Saturday, July 21, 2007

The development of critical thinking in our children.

Now you might not think that the case of Nat Tan is very important. You may or may not have heard of him. However it is important for me because of my current education training in Australia.

Nat Tan is currently a blogger in Malaysia who was arrested by authorities recently. The reasons for his arrest is still opaque as current. OPAQUE it states! Yet you may ask how is his case related to this blog of mine? In fact it does very much.

I really do believe that I am fortunate to have had the experience of coming abroad to Australia to be able to further my studies. Not many people are as lucky as I am to be able to come here, as the finances needed to sponsor a child to further their studies have cost my parents many a pretty penny.

After having been abroad here in Australia, and the experiences that I have been through in the past 1.5 years have opened my eyes to what Australia truly offers, and what Malaysia has been. Now I am not condemning my homeland, because it is what it is. However, I have found the attitudes of those of the institution that I am currently pursuing my education at to be severely lacking in terms of international perpective as well as open-mindedness. Which is not what the case should be.

Related to this entry is understanding of what basic human rights and benefits such as those found in Australia, which I have come to appreciate.
  • the freedom to question the policies made by the government
  • to argue and criticise their political leader's decisions
  • the availability of university and tertiary places for aspiring students based on meritocracy, and not on ethnicity and political connections.
  • the establishment of businesses without the need of having to have an indigeneous partner
  • minimum wages
  • the fact that workers are paid by the hour and have to be paid by the hour.
  • Freedom of religion. The freedom for one to convert in and out of one religion versus to those of the muslims in my country where you are born a muslim and die a muslim. Converting out means rehabilization for months (and months) by the Muslim law of courts and social ostracisation. You could lose your baby and your family.
To the Australians, how many of the citizens actually take this for granted? These human rights practically is of non-existence in the country where I come from. It is ironic that I have come here to learn about the education system in Australia only to find that yet the understanding of these socio-political and cultural issues on an international level is so severely lacking especially among the many tertiary staff that I have across recently.

I am expected to learn to teach children how to think critically, yet these same lecturers do not seem to display the same "skills" as how they should treat us to be. At the same time, although I do believe that whatever I am learning here is good, it will not be able to be put into practice successfully in a context like Malaysia.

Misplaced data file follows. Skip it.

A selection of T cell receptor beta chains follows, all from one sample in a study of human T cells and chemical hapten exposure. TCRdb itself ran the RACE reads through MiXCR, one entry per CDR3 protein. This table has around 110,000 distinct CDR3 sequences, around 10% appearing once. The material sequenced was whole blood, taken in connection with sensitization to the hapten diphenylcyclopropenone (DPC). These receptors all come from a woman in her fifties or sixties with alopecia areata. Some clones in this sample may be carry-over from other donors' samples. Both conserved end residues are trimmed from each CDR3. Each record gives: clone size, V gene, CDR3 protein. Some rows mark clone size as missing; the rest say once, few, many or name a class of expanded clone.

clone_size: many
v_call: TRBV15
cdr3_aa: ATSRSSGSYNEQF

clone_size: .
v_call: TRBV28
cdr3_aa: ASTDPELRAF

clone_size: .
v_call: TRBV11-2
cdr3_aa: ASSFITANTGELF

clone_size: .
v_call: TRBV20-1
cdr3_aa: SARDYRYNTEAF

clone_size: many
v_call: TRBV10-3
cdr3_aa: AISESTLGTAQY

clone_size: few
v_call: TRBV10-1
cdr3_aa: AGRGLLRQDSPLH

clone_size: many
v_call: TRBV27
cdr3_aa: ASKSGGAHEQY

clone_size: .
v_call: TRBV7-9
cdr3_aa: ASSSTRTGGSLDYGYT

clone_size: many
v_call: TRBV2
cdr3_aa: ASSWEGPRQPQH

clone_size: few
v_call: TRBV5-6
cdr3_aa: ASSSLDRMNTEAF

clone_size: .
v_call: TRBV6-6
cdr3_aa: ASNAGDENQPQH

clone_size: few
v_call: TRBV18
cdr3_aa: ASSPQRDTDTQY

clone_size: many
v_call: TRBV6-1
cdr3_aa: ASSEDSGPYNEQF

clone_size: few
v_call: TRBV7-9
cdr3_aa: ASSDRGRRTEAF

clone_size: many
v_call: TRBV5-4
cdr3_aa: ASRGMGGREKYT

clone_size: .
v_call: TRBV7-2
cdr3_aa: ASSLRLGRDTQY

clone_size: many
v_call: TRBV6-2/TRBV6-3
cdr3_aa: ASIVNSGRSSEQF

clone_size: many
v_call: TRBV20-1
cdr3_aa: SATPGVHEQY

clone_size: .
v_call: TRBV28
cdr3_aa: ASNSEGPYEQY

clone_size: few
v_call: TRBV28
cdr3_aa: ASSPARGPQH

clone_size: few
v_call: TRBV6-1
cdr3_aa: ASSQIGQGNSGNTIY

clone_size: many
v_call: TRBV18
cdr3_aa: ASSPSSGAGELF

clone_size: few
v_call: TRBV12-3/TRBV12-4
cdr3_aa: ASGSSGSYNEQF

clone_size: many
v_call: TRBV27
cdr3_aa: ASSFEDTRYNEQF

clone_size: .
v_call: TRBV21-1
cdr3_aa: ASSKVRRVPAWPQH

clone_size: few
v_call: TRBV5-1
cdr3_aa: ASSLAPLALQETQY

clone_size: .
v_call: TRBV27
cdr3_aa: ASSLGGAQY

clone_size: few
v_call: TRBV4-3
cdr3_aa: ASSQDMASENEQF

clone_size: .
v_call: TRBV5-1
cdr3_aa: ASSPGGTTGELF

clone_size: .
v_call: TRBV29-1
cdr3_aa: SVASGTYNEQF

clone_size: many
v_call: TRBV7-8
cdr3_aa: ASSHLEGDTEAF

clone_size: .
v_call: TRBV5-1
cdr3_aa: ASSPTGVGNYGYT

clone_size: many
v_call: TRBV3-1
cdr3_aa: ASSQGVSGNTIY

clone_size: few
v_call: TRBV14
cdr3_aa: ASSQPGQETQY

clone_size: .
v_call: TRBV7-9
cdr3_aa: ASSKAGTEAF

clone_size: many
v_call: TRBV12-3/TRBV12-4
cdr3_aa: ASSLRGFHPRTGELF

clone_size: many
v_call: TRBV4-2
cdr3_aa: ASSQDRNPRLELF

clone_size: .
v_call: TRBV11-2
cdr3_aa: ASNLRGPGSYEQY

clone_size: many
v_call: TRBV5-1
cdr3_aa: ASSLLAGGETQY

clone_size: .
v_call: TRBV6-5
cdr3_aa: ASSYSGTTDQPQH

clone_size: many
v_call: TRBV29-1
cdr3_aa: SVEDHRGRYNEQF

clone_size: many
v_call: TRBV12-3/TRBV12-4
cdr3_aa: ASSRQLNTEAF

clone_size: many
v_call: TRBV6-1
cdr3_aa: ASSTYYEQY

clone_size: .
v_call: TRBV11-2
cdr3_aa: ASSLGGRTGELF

My point is that although Malaysian teachers can be trained to teach the children how to question, argue and think critically, it is difficult when both culturally and socially, there is no support (especially from the higher authorities) but we are being caged in a square box when teachers are trying to teach children be round instead.

When students are not allowed to speak against the administration and management of the universities, or join rallies, how does that help our rakyat to think make decisions nor think critically?

Citizens of this land (and especially those who have lived their lives in many westernized nations) seem to be living in a time-warp and "protective bubble" where they constantly are on strike on existing issues such as Worker's Rights, higher minimum pay, homosexual and gay rights, female rights, in-flux of immigrants are what they consider to be "issues".

People in Australia, as I have come to know, are very particular about human and individual rights. This concept is practically an "alien" concept for many Asian international students who have never been exposed to such liberality before.

I was having a discussion with my cousin who had to "fight" just to enter a local Malaysian uni in Malaysia. The opportunity for a student of other ethnic groups only exists for a student who has performed sterlingly well in order to "quality" to enter a local university. Yet we both believe that these experiences has created him to be a much stronger person that he has come to be now. However, the same experiences has led him to have very much bitter experiences about the way the administration of things has been done by the authorities.

I really do believe that our country Malaysia has much to teach us. To appreciate the freedom and the power given to us once we have tasted it, and to continue fighting for it so that others we could not be complacent in the lives that we lead.

So now the question arises, would you want to raise your children in a place like Malaysia, where basic necessities do not come freely but you will be taxed less and your children learn to be strong along the way, or would you rather have your children be brought up in a first world developed country, and have their basic human rights given, but they take the basic necessities for granted, and are taxed heavily? What do you reckon?

Feedback is appreciated.

Related links:
Blogger's Arrest: Politically Repressive
Nation by Nation: Human Rights
Cultural issues: Japan learns dreaded task of Jury Duty

No comments:

Amazon Recommends...


Related Posts with Thumbnails